The class action attorneys at Morgan & Morgan are investigating potential lawsuits on behalf of men who used AndroGel or other testosterone therapies and suffered from heart attacks, strokes or other serious medical conditions. AndroGel and other “low-T” treatments, which are available as testosterone gels, patches, pellets and injections, have recently been linked to an increased risk of cardiac problems in older and middle-aged men with a history of heart disease.
At Morgan & Morgan, our attorneys believe that the manufacturers of AndroGel and other testosterone therapies had a duty to warn patients about the risk of heart attack and stroke, but failed to provide any indication of these potential side effects on their products’ labeling or advertising materials.
If you or a loved one suffered a heart attack, stroke, pulmonary embolism or other serious side effect while on testosterone therapy, our attorneys may be able to help you file a lawsuit seeking compensation for medical bills, pain and suffering and other damages. To learn more about filing a lawsuit, contact us today for a free consultation.
Studies Highlight Serious Heart Risk for AndroGel, Testosterone Therapies
Astudyconducted by a group of researchers at the National Cancer Institute revealed that some men have an increased risk of suffering heart attacks while using prescription testosterone therapies. The study of approximately 56,000 patients found that men over the age of 65, as well as patients younger than 65 with a history of heart disease, had twice the rate of heart attacks in the three months after beginning testosterone therapy when compared to the year prior to treatment. The study also addressed whether these men were at a greater risk for cardiac problems due to an increase in libido caused by higher testosterone levels. When the study compared these men to a separate group of patients taking Viagra and Cialis, the men on the erectile dysfunction drugs patients did not experience more heart attacks.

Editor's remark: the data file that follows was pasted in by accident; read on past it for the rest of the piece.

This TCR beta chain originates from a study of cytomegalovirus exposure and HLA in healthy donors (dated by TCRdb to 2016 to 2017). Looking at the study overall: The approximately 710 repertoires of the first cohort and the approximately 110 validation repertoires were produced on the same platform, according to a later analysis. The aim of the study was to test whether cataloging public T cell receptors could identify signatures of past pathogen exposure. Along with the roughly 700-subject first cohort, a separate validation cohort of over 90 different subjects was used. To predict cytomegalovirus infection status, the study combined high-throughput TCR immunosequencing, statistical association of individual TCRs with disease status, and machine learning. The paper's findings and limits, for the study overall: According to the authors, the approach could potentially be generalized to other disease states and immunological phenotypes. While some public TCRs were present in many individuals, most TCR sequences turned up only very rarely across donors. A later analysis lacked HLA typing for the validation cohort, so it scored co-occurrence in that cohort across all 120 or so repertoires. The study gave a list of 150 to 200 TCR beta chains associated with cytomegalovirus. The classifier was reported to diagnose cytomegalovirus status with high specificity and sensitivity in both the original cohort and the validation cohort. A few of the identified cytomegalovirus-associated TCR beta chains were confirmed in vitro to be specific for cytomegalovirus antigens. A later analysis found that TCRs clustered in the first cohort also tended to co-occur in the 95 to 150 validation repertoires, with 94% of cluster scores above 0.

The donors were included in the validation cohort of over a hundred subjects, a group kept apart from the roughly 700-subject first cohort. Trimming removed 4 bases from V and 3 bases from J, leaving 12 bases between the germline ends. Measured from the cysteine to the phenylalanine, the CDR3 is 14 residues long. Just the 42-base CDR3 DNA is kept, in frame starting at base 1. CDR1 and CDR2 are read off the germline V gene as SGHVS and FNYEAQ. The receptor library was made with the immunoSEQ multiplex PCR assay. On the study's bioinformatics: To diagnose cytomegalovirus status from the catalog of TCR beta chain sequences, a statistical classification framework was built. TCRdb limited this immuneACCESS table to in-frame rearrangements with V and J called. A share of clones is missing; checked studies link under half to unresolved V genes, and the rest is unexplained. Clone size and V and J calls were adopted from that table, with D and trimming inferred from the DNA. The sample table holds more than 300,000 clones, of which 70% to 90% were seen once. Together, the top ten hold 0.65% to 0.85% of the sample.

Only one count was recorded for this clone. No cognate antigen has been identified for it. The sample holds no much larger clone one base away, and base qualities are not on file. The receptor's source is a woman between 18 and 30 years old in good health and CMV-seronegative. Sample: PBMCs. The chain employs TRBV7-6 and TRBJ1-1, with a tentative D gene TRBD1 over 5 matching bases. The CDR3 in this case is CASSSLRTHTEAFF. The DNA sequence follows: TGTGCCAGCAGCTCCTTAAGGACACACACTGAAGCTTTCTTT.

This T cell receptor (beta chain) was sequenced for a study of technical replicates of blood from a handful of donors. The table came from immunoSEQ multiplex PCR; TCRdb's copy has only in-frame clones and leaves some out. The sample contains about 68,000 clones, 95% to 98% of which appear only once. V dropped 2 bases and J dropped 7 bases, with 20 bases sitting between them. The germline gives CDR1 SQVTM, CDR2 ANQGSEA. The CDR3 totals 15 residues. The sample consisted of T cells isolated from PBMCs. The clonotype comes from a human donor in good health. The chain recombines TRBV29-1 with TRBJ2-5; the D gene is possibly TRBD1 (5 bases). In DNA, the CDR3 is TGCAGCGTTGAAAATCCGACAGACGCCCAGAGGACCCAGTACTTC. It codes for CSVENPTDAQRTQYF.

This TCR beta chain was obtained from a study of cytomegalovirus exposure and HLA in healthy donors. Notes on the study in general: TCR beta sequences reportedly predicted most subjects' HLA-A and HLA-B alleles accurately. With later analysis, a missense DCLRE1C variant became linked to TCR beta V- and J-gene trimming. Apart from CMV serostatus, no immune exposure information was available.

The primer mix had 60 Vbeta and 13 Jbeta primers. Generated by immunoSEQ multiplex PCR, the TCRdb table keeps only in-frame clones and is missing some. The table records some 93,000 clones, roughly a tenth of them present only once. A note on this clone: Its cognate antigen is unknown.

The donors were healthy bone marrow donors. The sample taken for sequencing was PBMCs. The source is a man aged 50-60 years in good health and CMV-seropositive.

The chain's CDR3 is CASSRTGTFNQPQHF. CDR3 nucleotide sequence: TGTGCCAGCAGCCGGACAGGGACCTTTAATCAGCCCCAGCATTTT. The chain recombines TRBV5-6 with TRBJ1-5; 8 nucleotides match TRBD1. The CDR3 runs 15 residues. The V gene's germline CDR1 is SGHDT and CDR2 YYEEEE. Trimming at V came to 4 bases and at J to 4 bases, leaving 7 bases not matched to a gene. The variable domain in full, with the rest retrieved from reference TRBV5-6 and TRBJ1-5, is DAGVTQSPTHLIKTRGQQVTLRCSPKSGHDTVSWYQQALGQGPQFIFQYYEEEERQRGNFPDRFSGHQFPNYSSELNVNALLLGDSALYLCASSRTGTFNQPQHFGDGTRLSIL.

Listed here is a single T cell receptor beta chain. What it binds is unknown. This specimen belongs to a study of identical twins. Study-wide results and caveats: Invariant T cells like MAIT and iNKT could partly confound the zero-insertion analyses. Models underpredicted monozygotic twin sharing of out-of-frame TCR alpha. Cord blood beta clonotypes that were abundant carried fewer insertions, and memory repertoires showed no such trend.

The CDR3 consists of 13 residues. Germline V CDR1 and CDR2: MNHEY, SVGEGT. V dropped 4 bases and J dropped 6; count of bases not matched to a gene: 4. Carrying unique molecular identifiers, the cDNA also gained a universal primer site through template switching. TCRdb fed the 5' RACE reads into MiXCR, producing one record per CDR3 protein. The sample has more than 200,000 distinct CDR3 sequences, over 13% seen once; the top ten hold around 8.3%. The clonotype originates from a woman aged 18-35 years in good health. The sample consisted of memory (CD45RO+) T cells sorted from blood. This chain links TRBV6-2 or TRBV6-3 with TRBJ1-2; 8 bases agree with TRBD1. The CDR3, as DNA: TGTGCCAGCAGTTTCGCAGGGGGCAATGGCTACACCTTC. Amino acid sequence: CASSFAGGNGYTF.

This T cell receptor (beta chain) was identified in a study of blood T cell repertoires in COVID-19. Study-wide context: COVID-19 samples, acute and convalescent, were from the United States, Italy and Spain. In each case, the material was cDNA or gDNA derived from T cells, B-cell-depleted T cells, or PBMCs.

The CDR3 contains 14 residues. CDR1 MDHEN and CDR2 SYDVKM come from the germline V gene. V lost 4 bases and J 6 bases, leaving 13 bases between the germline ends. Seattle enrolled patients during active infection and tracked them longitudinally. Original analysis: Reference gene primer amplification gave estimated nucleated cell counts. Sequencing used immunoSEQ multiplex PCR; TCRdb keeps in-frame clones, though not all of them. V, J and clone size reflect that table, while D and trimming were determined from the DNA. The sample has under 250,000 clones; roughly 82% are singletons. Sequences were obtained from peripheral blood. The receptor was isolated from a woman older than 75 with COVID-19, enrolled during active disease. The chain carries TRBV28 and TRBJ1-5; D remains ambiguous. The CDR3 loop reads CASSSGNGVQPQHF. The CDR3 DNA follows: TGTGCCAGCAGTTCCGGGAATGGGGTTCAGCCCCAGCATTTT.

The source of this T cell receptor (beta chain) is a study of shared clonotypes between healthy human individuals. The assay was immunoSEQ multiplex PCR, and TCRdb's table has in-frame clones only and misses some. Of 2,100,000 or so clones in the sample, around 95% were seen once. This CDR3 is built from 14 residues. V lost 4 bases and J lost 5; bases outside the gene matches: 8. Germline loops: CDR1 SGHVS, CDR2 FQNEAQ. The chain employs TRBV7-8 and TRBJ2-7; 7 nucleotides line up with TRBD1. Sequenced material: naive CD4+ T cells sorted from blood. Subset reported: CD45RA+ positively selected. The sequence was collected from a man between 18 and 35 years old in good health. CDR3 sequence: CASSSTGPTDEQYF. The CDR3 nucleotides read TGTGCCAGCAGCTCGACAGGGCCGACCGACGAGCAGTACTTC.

Another study published in the Journal of the American Medical Association had similar results, finding that older men had a 29% increase in stroke, heart attack and death when undergoing testosterone therapy. Further supporting the link between testosterone therapy and heart risks, a 2009 federally-funded research study intended to address whether testosterone gels could help older men build muscle was stopped after researchers noticed that some of the study’s participants were suffering heart attacks and other cardiac problems.
FDA: Testosterone Products Must Have Labels Updated to Include Heart Attack, Stroke Risk
The FDA said that the makers of these drugs must update their labels to include these risks and clarify the only approved use for the prescriptions.
In March 2015, the FDA announced that all testosterone replacement therapies must have their labels updated after the agency reviewed several studies that suggested men using the “low T” therapies are at an increased risk for heart attacks and strokes. In a drug safety communication, the agency said that the treatments have been overprescribed to men suffering from low testosterone due to aging, rather than a related medical issue. Therefore, the FDA said that the makers of these drugs must update their labels to include these risks and clarify the only approved use for the prescriptions. Furthermore, the FDA warned doctors to only prescribe these treatments to men who have had medical tests performed verifying that their low testosterone levels are the result of hypogonadism or another medical issue.
Reports: Testosterone Therapy to Become $5 Billion Industry by 2017
Sales of testosterone gels, patches, injections and pills have soared in recent years, leading to increasing scrutiny that the drugs are being overprescribed to patients. According to the New York Times, studies show that 1 in 4 men who use these products never underwent routine blood tests to check for hypogonadism, a disorder that causes severe testosterone deficiency and the only condition for which testosterone therapy is approved. AndroGel has also faced criticism for its online “Low T Symptoms Quiz,” which prompts users to answer questions about symptoms that are so broad (Do You Have a Lack of Energy?, Are You Sad or Grumpy?), nearly anyone could answer “yes” and seek advice from their doctors about possibly having low testosterone levels.
In addition to AndroGel, testosterone therapies are sold under the following names: